(from the artofmanliness – face it, isn;t there a greater sucker for one fights women?)

Even though i sucked in play sparring class, I was able to learn more than from the past lessons. Think of it as combining all the other lessons I learned in my classes before, to the amount of revelations I got during the 45-minute play spar were higher. Maybe, for one, i learnt how to be calmer in attacking. In being calm, you get to sense your surroundings better, you not only focus on a way to enter his attacks, you try to observe how you can deflect his attacks (I was thinking that since he was way beyond my level and also because our master was in that flow). Also, I learnt how to execute my attacks using feints. Although master taught me that I still have a lot to iprove with my legs, it was a good attempt to try to control my opponent with my feints. Still the reason it didn’t work on him was because my kicks were slow, also my punches were weak since I flinch. Now the tendency to flinch in a way does affect my punches. Especially when I connect, I still flinch because I’m afraid of hurting myself as well as hurting others. When I do flinch whenever I punch I end up pulling my fists restraining them in order to control the thrown punch. I tried to control this instinct, I tried to tell my master that I was aware that I am flinching but could not control it yet.  I do try to swallow this instinct to flee, perhaps doing so would help me have a better grasp of the battle situation. Perhaps if I do, I would be able to control my punches more and time my attacks with accuracy better.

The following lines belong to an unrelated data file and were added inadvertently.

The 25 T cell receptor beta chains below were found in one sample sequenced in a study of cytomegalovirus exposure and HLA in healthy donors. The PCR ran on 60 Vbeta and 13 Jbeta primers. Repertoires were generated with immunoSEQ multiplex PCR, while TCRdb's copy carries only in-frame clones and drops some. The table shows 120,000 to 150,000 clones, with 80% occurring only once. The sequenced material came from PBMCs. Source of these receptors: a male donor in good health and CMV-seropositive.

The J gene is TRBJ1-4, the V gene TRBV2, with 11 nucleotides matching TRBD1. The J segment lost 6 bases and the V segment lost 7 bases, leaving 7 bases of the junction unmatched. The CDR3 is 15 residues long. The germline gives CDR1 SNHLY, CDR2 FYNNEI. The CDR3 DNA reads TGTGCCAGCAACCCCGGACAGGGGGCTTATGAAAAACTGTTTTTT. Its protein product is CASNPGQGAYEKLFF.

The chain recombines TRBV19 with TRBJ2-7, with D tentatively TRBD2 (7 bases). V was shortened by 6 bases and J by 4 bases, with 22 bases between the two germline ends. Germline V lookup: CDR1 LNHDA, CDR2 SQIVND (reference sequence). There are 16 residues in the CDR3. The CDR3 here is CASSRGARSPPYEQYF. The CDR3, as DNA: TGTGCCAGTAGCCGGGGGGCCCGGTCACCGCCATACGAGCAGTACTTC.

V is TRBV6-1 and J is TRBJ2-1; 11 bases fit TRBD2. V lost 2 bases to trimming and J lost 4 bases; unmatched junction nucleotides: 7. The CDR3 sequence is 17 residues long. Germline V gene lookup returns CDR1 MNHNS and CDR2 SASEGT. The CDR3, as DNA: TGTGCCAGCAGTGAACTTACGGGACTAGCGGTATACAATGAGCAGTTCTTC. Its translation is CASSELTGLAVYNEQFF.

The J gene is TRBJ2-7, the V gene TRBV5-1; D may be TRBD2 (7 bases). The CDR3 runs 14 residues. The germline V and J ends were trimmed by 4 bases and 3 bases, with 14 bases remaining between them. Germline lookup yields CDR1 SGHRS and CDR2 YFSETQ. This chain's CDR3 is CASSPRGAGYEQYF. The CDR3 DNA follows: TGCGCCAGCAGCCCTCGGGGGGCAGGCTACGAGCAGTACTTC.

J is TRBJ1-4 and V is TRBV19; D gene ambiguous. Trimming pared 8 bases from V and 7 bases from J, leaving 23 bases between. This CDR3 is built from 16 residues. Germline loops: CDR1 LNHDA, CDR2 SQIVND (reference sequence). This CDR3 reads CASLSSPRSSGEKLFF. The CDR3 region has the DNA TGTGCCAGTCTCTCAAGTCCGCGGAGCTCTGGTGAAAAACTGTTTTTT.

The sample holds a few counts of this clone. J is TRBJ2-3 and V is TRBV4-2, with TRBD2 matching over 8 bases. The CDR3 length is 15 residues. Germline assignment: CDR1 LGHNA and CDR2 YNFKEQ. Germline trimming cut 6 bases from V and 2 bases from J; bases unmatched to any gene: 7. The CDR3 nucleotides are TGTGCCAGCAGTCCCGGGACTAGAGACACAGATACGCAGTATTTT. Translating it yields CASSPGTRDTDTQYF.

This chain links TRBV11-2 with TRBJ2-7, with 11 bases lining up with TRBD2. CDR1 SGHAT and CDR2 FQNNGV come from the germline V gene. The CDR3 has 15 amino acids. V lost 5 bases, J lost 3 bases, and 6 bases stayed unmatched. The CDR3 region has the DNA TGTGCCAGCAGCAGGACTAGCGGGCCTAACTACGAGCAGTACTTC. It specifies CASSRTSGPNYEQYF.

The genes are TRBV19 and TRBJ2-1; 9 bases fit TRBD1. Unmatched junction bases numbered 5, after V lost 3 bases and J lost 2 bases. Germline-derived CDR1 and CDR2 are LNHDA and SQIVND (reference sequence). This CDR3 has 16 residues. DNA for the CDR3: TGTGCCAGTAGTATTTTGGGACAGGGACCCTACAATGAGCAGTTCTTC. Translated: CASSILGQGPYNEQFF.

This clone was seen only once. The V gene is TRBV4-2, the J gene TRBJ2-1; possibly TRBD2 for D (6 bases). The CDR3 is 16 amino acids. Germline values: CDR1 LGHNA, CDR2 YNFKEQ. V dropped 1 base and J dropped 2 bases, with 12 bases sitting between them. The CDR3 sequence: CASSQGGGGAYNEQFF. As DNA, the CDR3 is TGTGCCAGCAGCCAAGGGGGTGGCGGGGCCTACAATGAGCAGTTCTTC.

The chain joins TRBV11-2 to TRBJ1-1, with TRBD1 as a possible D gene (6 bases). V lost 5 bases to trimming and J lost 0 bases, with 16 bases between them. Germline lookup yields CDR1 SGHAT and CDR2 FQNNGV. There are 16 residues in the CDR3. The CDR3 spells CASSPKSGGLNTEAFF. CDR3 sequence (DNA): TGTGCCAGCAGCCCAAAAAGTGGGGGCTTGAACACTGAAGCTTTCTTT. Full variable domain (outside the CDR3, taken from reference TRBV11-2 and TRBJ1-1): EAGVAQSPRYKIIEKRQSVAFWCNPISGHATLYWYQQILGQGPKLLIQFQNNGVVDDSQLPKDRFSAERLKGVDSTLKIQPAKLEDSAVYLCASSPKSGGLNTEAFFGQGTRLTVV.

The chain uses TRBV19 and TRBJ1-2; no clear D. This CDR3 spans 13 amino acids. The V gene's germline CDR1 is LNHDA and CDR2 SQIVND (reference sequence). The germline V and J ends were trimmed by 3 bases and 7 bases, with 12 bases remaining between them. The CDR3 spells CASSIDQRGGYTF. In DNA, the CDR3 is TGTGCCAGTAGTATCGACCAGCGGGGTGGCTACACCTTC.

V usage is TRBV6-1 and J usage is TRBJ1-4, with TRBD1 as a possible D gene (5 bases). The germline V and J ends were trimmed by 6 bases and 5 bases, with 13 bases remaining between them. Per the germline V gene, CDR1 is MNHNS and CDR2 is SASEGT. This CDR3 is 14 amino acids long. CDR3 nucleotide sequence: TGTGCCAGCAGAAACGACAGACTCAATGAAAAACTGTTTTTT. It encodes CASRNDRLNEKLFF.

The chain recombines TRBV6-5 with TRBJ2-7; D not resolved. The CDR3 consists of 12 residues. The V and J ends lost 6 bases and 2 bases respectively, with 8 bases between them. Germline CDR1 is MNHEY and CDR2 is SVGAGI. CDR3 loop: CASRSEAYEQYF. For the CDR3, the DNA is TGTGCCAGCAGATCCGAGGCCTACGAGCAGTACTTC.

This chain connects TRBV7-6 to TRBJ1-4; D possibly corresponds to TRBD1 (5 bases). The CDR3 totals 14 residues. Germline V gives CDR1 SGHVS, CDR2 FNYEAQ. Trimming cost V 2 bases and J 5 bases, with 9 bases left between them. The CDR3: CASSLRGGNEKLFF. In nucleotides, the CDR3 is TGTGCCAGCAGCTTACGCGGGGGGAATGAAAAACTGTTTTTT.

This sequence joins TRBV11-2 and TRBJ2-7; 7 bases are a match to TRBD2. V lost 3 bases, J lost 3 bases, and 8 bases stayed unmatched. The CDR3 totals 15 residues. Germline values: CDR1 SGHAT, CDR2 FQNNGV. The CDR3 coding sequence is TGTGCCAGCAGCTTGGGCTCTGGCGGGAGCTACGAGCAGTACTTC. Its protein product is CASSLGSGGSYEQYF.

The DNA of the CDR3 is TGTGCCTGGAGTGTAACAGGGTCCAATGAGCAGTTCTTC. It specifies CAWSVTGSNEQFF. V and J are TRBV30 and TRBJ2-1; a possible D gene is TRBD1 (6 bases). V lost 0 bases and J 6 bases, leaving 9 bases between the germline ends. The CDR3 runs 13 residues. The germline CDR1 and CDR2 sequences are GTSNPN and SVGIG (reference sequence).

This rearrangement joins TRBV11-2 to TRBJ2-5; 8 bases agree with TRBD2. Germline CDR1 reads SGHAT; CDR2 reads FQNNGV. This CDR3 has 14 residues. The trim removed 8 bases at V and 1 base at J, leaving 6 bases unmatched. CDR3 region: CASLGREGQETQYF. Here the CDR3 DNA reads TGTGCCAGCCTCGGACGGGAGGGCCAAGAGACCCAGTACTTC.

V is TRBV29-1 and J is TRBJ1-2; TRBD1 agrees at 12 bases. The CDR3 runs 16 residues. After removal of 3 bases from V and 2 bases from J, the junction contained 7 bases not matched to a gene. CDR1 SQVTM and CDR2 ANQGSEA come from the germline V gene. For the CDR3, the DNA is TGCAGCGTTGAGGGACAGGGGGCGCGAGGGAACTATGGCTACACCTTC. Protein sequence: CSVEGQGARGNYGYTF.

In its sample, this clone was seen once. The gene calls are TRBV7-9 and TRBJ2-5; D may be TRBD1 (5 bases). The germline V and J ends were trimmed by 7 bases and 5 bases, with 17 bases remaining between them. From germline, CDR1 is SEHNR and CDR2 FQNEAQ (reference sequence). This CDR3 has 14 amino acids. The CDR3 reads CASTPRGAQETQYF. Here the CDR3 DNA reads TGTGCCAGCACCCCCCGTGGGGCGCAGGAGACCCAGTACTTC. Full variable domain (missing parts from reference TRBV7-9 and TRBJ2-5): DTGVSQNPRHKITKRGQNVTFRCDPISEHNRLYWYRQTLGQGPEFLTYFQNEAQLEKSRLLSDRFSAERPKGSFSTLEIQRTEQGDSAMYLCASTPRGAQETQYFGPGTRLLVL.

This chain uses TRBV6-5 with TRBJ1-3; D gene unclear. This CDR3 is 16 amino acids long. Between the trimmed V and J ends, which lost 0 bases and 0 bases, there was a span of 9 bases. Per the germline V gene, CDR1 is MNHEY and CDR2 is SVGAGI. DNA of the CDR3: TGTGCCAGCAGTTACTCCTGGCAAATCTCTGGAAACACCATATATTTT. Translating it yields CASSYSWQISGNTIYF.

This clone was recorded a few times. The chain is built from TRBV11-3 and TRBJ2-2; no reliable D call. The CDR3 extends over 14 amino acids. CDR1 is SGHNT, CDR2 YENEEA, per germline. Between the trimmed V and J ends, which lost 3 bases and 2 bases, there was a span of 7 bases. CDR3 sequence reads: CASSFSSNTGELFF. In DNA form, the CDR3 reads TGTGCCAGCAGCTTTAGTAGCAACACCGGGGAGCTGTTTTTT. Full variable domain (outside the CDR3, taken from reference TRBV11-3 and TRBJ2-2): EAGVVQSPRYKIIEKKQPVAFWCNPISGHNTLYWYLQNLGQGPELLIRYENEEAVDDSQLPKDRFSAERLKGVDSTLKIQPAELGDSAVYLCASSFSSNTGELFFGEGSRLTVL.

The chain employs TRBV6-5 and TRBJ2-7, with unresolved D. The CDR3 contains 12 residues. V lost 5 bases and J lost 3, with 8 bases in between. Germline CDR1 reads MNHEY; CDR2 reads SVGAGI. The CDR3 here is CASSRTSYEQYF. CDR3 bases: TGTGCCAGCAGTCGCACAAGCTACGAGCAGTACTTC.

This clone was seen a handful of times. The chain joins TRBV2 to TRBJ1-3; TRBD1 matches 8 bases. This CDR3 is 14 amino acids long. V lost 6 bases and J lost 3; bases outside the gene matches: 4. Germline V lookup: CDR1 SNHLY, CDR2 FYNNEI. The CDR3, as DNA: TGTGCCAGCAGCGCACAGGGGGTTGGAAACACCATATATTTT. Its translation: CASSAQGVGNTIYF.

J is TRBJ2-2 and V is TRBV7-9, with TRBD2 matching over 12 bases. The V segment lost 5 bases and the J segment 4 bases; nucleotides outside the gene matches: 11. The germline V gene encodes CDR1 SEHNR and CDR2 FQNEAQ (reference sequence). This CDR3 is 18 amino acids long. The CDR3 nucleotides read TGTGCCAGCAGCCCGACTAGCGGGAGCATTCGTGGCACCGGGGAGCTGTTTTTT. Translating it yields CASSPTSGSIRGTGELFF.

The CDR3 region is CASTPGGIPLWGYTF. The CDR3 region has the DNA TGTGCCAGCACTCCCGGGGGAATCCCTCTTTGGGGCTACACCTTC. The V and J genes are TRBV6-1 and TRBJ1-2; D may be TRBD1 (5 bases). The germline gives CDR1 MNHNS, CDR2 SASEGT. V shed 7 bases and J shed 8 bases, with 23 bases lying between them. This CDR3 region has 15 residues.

Reflecting on what I learned during this experience, I could summarize it in hopes that I could always remember them better. It is always advisable, at least to me, that in fighting, one has to calm down to better sense your opponents reactions. It also helps you to better time your attacks. In my experience calming down helps you clear your thoughts. It can also help you with overcoming fear. The breathing in and out deep method of Sanchin helped out a lot in maintaining control and regulated my reactions. I tried it a lot of times, when excitement gets the better of me, I waste a lot of movements, unlike when I’m calm, I tend to get my punches to connect accurately as I wait for openings in my sparring partner’s attacks.


This blog entry may be more therapeutical rather than written to inform or entertain. Think of it as a diary on your learnings. Something like that. – Yeah, I’d like to thank the other martial arts blogs that I’ve read for the past few months. What really helped was the noting out the lessons learned as to having to relearn them after a few months of a consistent training hiatus. Don’t worry; this ain’t part of reasons dot com. Really, sometimes you find yourself getting into recurring situations for several months or even years. I’ll explain it in a different post though, perhaps as a Flinstones Chewables to keep the thought running before I build it up as a full blog post on my The Morning Bath Post. Anyway, I’m done for today.

Sukoshiyama, The Morning Bath Post

– 16 APR 13

* The Morning Bath Post – General informal essays, Flintstones Chewables – lines of thought for future blog entries (one to two short paragraphs), Poetry – simply posted as poetry and poetry analyses, Ooh…Crafty! – Essays on cosplay